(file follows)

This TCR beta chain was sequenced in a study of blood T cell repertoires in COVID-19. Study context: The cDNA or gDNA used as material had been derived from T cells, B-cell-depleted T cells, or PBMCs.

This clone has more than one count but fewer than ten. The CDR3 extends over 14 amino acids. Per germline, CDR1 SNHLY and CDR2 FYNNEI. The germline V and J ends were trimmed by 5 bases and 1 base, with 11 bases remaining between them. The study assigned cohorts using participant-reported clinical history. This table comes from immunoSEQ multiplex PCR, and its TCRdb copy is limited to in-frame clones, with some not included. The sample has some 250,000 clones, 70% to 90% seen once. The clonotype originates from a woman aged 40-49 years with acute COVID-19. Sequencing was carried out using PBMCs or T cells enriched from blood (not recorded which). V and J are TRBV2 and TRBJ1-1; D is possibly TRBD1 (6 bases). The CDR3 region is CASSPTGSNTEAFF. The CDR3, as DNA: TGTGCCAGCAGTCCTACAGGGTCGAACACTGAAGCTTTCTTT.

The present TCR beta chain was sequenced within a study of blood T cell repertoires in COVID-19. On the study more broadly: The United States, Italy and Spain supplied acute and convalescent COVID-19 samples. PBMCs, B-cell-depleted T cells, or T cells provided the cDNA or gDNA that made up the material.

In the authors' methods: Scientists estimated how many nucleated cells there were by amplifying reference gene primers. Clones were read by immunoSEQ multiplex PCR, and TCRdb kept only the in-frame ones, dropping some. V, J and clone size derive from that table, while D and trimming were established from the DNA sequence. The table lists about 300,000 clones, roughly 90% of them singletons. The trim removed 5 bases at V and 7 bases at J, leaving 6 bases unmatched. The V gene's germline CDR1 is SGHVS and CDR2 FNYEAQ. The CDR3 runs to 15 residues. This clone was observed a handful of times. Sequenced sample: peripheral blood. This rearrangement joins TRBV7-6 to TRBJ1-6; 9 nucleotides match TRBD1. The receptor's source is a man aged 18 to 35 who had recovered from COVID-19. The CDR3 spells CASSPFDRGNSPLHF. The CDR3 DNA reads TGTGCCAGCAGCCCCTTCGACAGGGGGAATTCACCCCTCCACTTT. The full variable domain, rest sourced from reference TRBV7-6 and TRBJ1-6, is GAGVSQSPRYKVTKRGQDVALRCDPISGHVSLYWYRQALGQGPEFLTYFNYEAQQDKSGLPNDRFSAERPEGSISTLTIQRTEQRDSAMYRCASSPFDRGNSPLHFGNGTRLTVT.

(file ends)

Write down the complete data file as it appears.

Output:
This TCR beta chain was sequenced in a study of blood T cell repertoires in COVID-19. Study context: The cDNA or gDNA used as material had been derived from T cells, B-cell-depleted T cells, or PBMCs.

This clone has more than one count but fewer than ten. The CDR3 extends over 14 amino acids. Per germline, CDR1 SNHLY and CDR2 FYNNEI. The germline V and J ends were trimmed by 5 bases and 1 base, with 11 bases remaining between them. The study assigned cohorts using participant-reported clinical history. This table comes from immunoSEQ multiplex PCR, and its TCRdb copy is limited to in-frame clones, with some not included. The sample has some 250,000 clones, 70% to 90% seen once. The clonotype originates from a woman aged 40-49 years with acute COVID-19. Sequencing was carried out using PBMCs or T cells enriched from blood (not recorded which). V and J are TRBV2 and TRBJ1-1; D is possibly TRBD1 (6 bases). The CDR3 region is CASSPTGSNTEAFF. The CDR3, as DNA: TGTGCCAGCAGTCCTACAGGGTCGAACACTGAAGCTTTCTTT.

The present TCR beta chain was sequenced within a study of blood T cell repertoires in COVID-19. On the study more broadly: The United States, Italy and Spain supplied acute and convalescent COVID-19 samples. PBMCs, B-cell-depleted T cells, or T cells provided the cDNA or gDNA that made up the material.

In the authors' methods: Scientists estimated how many nucleated cells there were by amplifying reference gene primers. Clones were read by immunoSEQ multiplex PCR, and TCRdb kept only the in-frame ones, dropping some. V, J and clone size derive from that table, while D and trimming were established from the DNA sequence. The table lists about 300,000 clones, roughly 90% of them singletons. The trim removed 5 bases at V and 7 bases at J, leaving 6 bases unmatched. The V gene's germline CDR1 is SGHVS and CDR2 FNYEAQ. The CDR3 runs to 15 residues. This clone was observed a handful of times. Sequenced sample: peripheral blood. This rearrangement joins TRBV7-6 to TRBJ1-6; 9 nucleotides match TRBD1. The receptor's source is a man aged 18 to 35 who had recovered from COVID-19. The CDR3 spells CASSPFDRGNSPLHF. The CDR3 DNA reads TGTGCCAGCAGCCCCTTCGACAGGGGGAATTCACCCCTCCACTTT. The full variable domain, rest sourced from reference TRBV7-6 and TRBJ1-6, is GAGVSQSPRYKVTKRGQDVALRCDPISGHVSLYWYRQALGQGPEFLTYFNYEAQQDKSGLPNDRFSAERPEGSISTLTIQRTEQRDSAMYRCASSPFDRGNSPLHFGNGTRLTVT.